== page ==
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Flying Away 

One key local watcher says Southern Arizona's bird populations are dwindling

The area's annual Christmas bird count will be held on Sunday, Dec. 16. This year's event comes in the wake of the recent declaration: "Southern Arizona Birds in Decline."

That was the attention-grabbing September headline above a column written by Tucson Audubon Society executive director Paul Green for the society's newsletter, Vermilion Flycatcher.

Referencing 40 years of statistics for Arizona obtained from a breeding-bird survey, Green states that five common species of birds have declined between 64 and 83 percent since the 1960s. The five birds are the American kestrel, the northern cardinal, the black-throated sparrow, the verdin (a yellow-faced songbird) and the phainopepla (a long-tailed songbird).

Focusing on these five out of the 28 birds recently listed on statewide data as declining by at least 50 percent over the past four decades, Green says: "I selected species more familiar in the southern part of the state."

Green says he believes the loss of essential natural habitat is the primary reason for the declining numbers. "Once habitat is gone, the birds have no where else to go."

According to Green, two causes of habitat loss are climate change and urban development.

"Birds move higher up as the climate warms," Green says.

Every year, thousands of acres of desert in Pima County are swallowed up to accommodate more residential, commercial and industrial development. To ensure a sufficient supply of natural areas, Green suggests: "Let's retain good functional habitat by preserving what we can during development. The Sonoran Desert Conservation Plan is an excellent way to do this."

Green also supports restoring natural areas that have either been degraded or destroyed. This can be done, he says, by planting vegetation along washes or making sure that parks have the full complement of plant life required by birds.

Even though the figures cited by Green show declines in some statewide bird populations, anecdotal evidence suggests that may not be occurring in all parts of Tucson--at least not yet.

"To say something is declining over a fairly wide range is really difficult to say," observes Will Russell of WINGS, a local company which for 35 years has led birding trips all over the world.

Acknowledging he's accessing only a narrow slice of information, Russell indicates he's been walking regularly in Sabino Canyon for many years, and the birds listed by Green haven't declined in numbers there. On the other hand, Russell believes there is no doubt there have been decreases in large groups of birds nationwide since the 19th century because of the loss of habitat.

"Arizona is lucky that so much of its land is in the public domain," Russell says, and thus is somewhat protected as open space for bird habitat.

A check of two other sources of information on local bird populations also shows variations from the conclusions reached by Green.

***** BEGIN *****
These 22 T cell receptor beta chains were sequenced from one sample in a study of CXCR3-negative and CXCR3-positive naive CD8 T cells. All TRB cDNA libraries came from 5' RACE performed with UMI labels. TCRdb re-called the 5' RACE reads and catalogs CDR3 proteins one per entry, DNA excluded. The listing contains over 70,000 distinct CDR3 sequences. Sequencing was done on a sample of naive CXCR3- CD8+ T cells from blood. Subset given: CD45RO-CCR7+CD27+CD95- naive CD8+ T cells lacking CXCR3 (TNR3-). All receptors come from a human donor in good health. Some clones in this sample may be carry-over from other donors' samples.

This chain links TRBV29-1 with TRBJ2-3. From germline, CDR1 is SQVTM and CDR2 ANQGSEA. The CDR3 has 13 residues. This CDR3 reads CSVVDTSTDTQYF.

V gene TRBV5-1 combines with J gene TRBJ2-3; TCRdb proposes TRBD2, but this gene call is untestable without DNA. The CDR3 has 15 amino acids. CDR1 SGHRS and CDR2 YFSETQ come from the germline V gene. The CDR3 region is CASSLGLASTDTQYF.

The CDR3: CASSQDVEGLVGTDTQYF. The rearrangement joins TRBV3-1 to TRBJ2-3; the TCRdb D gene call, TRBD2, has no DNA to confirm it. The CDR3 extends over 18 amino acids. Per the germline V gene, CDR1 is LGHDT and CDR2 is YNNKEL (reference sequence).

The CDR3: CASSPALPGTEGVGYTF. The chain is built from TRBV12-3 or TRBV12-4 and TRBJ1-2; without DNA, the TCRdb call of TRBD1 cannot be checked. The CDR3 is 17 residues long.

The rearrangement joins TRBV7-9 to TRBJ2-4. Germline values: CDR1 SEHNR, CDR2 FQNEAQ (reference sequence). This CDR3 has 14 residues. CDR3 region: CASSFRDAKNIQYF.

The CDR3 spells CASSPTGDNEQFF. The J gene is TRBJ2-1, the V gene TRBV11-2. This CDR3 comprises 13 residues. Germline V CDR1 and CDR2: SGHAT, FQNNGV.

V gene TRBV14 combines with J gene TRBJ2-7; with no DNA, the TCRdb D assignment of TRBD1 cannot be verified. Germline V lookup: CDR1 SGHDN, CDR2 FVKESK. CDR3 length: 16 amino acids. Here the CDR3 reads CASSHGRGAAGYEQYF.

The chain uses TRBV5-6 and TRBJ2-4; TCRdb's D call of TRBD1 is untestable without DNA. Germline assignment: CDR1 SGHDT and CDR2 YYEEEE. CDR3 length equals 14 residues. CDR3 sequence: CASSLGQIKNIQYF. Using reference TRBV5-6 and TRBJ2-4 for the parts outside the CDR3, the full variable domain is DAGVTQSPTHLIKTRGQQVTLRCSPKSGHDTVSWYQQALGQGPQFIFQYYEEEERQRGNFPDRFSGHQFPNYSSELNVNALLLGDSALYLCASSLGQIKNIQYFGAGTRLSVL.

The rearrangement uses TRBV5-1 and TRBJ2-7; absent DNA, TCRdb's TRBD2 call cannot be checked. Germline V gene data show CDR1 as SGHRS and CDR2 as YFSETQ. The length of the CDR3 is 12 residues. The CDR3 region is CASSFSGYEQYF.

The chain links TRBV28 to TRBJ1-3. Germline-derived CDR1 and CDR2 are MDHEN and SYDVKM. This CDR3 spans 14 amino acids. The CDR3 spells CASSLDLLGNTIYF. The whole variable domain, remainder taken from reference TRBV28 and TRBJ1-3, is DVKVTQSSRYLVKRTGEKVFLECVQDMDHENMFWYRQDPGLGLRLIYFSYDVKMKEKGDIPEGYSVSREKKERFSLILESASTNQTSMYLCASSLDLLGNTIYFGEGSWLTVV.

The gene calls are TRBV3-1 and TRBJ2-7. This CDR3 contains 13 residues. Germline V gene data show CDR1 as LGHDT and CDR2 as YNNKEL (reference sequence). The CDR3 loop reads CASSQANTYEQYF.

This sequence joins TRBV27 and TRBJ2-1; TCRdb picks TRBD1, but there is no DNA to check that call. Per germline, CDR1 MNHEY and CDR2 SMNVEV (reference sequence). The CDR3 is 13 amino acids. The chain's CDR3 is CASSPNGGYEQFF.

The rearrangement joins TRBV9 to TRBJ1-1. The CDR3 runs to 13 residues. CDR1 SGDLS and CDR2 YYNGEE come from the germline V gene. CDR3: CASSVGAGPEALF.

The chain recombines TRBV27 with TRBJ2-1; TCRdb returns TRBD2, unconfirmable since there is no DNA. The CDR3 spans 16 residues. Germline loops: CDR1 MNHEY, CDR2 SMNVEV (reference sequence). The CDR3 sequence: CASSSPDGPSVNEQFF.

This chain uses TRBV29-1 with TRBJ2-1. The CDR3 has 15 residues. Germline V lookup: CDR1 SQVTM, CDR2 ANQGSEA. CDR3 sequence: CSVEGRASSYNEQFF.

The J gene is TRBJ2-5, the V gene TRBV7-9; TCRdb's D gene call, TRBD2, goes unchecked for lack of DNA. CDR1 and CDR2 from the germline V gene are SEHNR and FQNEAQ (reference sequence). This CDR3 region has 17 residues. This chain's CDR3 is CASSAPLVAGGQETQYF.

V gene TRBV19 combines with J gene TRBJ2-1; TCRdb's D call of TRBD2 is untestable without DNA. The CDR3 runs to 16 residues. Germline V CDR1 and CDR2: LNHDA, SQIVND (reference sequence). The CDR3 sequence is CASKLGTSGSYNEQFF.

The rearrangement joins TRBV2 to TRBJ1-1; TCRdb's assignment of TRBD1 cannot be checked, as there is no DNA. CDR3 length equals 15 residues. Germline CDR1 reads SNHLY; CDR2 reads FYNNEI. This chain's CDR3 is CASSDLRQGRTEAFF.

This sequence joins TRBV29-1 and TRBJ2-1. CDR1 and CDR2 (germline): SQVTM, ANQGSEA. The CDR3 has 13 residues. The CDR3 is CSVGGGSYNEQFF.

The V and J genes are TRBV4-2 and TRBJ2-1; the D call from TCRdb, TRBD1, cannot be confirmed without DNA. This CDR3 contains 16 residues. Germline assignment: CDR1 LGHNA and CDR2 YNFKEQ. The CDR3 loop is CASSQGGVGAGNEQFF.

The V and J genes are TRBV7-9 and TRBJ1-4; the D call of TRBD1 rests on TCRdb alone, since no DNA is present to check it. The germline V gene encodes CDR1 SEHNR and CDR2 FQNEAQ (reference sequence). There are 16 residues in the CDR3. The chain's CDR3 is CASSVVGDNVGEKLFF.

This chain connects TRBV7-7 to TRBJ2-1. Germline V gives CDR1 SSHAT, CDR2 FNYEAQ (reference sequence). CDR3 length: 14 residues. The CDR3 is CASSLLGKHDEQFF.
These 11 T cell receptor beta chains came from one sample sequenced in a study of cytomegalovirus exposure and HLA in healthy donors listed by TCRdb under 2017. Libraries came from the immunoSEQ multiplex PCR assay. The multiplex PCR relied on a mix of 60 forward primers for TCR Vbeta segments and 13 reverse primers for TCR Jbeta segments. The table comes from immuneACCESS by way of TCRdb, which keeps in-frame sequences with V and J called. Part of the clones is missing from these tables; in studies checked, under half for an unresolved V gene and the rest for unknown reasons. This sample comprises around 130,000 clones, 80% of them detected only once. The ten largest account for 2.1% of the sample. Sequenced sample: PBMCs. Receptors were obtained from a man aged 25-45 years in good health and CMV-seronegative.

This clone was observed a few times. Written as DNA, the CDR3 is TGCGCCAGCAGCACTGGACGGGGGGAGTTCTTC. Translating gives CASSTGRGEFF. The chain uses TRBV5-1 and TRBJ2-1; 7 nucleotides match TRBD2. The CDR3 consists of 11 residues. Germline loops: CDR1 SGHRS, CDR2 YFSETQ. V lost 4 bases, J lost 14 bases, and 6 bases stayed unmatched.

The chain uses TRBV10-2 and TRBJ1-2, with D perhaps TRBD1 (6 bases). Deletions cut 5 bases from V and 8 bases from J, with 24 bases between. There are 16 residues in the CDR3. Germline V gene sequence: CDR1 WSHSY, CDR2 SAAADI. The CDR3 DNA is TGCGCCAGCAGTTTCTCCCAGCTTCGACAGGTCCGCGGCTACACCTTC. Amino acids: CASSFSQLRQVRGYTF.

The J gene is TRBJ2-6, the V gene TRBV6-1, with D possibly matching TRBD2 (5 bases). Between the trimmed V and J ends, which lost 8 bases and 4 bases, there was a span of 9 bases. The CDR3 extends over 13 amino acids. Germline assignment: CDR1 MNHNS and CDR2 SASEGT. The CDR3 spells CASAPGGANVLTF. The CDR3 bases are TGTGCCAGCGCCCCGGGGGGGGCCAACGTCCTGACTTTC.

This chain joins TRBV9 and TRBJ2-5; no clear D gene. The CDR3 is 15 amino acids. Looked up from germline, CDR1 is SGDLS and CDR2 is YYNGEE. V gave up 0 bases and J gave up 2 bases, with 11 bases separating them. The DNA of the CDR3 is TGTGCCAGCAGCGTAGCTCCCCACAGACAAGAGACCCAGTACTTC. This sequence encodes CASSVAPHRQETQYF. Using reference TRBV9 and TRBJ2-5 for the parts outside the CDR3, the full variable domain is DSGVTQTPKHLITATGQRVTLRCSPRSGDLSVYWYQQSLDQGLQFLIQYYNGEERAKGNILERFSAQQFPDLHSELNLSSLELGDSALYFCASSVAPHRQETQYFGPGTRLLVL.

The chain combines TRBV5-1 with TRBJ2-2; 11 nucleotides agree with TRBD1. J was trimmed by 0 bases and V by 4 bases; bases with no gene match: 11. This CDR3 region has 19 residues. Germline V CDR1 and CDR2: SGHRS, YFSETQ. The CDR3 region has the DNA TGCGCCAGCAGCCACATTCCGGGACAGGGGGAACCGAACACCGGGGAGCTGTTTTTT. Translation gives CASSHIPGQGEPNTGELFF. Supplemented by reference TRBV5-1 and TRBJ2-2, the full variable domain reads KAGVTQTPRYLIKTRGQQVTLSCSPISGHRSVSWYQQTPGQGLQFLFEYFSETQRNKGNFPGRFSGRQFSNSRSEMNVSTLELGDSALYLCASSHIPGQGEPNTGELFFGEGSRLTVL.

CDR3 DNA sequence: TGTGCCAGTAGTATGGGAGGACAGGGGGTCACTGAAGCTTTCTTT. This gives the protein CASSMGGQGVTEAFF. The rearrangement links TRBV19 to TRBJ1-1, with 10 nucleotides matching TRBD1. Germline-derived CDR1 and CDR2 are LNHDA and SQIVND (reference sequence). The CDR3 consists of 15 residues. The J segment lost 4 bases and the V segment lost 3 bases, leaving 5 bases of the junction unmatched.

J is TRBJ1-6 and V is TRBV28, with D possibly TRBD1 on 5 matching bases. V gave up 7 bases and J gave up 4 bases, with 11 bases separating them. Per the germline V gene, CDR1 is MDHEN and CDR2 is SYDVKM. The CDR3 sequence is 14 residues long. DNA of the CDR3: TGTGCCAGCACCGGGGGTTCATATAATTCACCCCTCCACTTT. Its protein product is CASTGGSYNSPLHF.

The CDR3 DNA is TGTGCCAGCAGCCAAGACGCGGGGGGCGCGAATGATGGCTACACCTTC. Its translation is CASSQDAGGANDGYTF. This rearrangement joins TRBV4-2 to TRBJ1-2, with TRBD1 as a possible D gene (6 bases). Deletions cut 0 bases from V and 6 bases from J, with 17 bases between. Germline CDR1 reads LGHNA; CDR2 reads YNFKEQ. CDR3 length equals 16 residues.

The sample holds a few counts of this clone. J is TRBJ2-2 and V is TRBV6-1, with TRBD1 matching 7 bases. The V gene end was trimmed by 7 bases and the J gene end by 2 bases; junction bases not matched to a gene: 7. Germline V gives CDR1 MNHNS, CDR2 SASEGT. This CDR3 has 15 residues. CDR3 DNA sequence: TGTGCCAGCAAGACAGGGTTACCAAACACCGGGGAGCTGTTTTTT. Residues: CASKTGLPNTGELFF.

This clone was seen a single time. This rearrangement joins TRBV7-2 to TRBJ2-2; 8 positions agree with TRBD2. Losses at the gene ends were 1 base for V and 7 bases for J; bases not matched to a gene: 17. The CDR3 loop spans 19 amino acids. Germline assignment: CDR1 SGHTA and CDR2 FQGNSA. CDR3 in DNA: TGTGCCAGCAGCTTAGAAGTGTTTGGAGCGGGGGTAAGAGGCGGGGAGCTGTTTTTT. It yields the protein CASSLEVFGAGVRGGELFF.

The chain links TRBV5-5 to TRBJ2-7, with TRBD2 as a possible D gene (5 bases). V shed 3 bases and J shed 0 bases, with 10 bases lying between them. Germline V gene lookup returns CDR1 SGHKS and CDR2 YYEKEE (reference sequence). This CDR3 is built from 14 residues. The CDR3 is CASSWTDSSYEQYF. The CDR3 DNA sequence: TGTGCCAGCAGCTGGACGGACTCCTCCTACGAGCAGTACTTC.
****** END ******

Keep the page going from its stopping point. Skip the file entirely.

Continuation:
Cornell University's Lab of Ornithology is involved with the annual "Great Backyard Bird Count" and lists data for the past decade on its Web site. While certainly not a scientific measure of bird populations, this survey doesn't show much of a change in Tucson for the five species listed by Green.

Tucson's Christmas bird count also doesn't indicate decreases over the past 20 years for either the American kestrel or phainopepla--and a comparison of figures from 1987 and 2007 actually indicates a substantial increase for the verdin. On the other hand, sharp declines in the number of northern cardinals and black-throated sparrows were observed during the same time period.

"The Christmas bird count is not especially reliable," Green says. "The breeding bird data is better."

Larry Liese is the volunteer compiler of this year's Christmas bird count for the Tucson valley area, and he agrees with Green. "It helps show trends," Liese says of the holiday event, "but it's less scientific than other methods."

Begun in 1900, Liese says the Christmas bird count was started by the National Audubon Society to counteract the tradition of seeing how many birds could be shot after the holiday. Today, the count includes not only the United States but other countries as well.

For much of Tucson, the Christmas count will be centered at the intersection of Oracle and River roads and will be defined as a circle 7.5 miles in radius. Approximately 70 people will go out to count birds on Dec. 16 and report their results at the end of the day.

"We have fun," Liese says of the bird count, "and turn in useful data. You never know what you're going to find."

Liese adds that participants pay $5 to help defray costs and that most of the birders who participate in the count select vegetated areas within the circle. "That's where the birds will be," he says.

"Our goal is to reach 150 species," Liese says of this year's count, "since we're usually around 140."

People interested in more information on the Tucson Valley Christmas bird count can contact Liese at 743-3520 or larryliese@prodigy.net.

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